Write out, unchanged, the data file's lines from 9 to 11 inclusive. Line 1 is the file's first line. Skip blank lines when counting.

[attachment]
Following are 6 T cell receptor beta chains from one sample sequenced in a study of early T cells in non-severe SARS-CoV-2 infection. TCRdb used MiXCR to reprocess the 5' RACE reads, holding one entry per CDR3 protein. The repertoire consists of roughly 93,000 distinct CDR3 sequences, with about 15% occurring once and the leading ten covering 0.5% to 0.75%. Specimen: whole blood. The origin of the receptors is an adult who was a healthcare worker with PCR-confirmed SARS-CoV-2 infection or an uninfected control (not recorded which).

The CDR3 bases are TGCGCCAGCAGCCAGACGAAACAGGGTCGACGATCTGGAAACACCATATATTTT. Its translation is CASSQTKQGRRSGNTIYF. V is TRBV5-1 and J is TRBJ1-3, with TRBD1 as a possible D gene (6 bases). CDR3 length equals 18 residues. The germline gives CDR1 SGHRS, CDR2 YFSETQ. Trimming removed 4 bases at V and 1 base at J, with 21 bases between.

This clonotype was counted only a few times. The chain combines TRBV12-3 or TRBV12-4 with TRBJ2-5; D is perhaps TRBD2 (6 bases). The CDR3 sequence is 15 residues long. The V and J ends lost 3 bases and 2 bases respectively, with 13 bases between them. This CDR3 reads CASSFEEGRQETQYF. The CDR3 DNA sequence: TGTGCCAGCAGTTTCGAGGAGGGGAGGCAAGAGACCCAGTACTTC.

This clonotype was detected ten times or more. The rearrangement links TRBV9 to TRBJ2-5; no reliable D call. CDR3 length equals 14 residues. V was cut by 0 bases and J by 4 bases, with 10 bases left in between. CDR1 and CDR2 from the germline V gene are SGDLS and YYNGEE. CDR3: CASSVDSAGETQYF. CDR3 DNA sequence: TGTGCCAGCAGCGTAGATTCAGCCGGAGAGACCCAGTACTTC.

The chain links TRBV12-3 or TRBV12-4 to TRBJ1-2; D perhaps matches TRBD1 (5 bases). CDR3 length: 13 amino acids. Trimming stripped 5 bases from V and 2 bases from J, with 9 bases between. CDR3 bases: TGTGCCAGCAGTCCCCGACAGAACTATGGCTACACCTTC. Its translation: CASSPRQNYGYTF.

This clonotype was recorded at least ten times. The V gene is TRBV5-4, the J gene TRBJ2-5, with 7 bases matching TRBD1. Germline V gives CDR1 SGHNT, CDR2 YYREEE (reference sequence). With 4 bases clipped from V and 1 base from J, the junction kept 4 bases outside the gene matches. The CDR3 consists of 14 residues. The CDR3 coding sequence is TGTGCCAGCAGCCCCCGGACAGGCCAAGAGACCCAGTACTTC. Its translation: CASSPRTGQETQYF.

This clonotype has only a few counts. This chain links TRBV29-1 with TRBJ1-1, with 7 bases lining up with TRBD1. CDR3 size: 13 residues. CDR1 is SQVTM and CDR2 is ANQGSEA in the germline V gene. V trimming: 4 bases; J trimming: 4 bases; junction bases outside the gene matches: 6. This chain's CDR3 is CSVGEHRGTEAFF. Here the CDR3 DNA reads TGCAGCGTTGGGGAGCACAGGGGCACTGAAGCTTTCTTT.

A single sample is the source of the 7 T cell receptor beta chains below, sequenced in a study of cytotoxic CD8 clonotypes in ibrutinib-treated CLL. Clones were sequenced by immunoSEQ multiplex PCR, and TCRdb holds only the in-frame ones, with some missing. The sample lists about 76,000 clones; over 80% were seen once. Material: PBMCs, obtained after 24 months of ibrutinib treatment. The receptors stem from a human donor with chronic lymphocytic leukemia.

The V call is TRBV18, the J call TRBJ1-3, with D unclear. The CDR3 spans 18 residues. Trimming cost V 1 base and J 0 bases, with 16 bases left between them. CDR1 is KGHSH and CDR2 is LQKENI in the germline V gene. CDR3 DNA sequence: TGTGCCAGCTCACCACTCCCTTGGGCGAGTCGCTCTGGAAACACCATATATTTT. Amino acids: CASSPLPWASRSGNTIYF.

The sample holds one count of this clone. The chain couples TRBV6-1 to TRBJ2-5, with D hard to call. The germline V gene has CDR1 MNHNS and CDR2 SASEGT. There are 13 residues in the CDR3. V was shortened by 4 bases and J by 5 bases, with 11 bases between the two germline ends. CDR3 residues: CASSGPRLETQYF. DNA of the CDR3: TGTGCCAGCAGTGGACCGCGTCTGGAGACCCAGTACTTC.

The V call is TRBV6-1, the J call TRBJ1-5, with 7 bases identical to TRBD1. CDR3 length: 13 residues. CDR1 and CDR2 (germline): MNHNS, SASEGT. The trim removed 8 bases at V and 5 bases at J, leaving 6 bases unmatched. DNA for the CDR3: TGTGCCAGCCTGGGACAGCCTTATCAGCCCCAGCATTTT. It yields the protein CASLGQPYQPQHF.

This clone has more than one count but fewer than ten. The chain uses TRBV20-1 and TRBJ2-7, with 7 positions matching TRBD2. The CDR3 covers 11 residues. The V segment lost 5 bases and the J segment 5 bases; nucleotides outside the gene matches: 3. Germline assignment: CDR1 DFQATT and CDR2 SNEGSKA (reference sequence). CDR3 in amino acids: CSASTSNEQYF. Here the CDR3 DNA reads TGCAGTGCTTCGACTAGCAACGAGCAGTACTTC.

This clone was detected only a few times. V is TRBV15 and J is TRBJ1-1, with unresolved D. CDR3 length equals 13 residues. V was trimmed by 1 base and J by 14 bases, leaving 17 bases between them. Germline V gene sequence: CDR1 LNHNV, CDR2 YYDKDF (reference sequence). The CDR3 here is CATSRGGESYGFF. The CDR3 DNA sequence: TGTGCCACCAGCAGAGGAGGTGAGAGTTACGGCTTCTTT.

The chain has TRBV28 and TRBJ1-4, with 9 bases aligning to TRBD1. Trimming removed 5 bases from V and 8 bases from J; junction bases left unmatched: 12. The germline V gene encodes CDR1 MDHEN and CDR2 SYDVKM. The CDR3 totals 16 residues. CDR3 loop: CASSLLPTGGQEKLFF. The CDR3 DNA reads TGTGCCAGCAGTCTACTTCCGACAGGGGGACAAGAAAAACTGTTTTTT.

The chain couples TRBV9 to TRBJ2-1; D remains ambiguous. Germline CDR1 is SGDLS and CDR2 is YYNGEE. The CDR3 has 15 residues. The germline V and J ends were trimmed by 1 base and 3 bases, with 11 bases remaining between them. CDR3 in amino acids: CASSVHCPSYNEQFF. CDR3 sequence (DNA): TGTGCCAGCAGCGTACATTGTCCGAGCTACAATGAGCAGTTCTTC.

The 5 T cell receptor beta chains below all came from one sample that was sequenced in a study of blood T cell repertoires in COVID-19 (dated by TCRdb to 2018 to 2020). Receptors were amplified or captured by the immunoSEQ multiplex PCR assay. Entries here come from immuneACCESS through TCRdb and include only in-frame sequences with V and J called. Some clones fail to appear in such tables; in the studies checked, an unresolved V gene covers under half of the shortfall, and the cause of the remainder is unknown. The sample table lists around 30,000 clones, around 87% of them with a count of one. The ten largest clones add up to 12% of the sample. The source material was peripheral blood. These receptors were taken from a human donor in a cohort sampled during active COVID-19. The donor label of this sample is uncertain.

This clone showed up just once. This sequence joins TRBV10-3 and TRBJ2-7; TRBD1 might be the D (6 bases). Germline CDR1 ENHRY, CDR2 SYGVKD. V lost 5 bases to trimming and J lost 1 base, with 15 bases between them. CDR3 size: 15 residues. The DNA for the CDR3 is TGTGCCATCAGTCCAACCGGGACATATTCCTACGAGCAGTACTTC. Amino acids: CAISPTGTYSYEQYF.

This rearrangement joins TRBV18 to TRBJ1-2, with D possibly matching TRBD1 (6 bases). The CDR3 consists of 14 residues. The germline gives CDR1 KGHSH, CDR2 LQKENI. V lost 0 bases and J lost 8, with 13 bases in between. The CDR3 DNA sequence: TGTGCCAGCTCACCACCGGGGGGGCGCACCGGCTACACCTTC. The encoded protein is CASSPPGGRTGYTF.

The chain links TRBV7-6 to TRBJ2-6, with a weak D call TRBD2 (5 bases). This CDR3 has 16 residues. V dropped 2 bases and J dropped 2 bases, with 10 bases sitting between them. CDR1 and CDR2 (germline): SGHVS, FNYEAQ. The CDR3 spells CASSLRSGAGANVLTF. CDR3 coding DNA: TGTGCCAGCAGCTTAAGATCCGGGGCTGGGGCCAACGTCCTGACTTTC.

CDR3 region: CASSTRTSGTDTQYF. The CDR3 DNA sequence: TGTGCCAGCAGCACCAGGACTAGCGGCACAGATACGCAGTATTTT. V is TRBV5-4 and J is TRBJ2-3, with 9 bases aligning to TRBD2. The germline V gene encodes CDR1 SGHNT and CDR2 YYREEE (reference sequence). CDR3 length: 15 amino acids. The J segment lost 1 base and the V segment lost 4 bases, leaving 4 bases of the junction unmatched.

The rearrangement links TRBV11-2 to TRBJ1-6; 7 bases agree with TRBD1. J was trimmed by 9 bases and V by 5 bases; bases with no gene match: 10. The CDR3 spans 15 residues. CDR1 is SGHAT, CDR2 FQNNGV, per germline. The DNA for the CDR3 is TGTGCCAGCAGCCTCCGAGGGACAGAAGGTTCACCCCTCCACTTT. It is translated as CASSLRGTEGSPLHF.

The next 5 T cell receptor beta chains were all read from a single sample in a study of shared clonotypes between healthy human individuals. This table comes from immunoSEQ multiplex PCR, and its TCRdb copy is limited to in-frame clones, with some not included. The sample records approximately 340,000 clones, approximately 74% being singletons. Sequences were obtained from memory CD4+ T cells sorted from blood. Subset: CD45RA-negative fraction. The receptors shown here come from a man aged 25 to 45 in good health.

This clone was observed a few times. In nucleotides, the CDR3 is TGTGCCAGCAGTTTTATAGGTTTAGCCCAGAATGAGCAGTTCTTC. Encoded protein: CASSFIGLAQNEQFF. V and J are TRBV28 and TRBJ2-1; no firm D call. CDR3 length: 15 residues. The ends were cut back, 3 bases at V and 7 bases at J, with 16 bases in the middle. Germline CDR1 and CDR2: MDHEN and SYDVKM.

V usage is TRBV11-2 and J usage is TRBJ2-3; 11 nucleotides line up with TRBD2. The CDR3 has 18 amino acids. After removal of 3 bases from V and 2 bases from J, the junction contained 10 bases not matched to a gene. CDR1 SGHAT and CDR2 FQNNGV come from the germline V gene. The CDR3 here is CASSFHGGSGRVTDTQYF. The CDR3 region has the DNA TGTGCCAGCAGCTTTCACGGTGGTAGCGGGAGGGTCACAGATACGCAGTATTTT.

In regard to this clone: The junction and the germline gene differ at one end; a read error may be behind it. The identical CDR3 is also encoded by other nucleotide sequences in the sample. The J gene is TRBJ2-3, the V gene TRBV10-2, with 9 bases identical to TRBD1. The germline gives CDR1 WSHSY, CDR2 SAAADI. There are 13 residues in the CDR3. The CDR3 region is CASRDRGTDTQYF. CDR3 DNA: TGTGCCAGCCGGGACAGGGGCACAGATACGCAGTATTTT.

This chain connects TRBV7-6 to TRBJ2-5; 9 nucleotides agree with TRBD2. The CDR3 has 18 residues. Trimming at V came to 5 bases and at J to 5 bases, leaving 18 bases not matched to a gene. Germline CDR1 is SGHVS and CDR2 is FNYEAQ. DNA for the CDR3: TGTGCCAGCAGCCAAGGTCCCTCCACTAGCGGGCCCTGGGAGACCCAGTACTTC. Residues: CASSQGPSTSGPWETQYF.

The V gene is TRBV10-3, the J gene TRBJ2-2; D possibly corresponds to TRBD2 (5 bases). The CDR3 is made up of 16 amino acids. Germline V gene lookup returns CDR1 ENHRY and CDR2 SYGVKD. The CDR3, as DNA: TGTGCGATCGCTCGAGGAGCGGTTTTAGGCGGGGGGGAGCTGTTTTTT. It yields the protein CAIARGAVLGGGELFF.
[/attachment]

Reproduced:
The V call is TRBV18, the J call TRBJ1-3, with D unclear. The CDR3 spans 18 residues. Trimming cost V 1 base and J 0 bases, with 16 bases left between them. CDR1 is KGHSH and CDR2 is LQKENI in the germline V gene. CDR3 DNA sequence: TGTGCCAGCTCACCACTCCCTTGGGCGAGTCGCTCTGGAAACACCATATATTTT. Amino acids: CASSPLPWASRSGNTIYF.

The sample holds one count of this clone. The chain couples TRBV6-1 to TRBJ2-5, with D hard to call. The germline V gene has CDR1 MNHNS and CDR2 SASEGT. There are 13 residues in the CDR3. V was shortened by 4 bases and J by 5 bases, with 11 bases between the two germline ends. CDR3 residues: CASSGPRLETQYF. DNA of the CDR3: TGTGCCAGCAGTGGACCGCGTCTGGAGACCCAGTACTTC.

The V call is TRBV6-1, the J call TRBJ1-5, with 7 bases identical to TRBD1. CDR3 length: 13 residues. CDR1 and CDR2 (germline): MNHNS, SASEGT. The trim removed 8 bases at V and 5 bases at J, leaving 6 bases unmatched. DNA for the CDR3: TGTGCCAGCCTGGGACAGCCTTATCAGCCCCAGCATTTT. It yields the protein CASLGQPYQPQHF.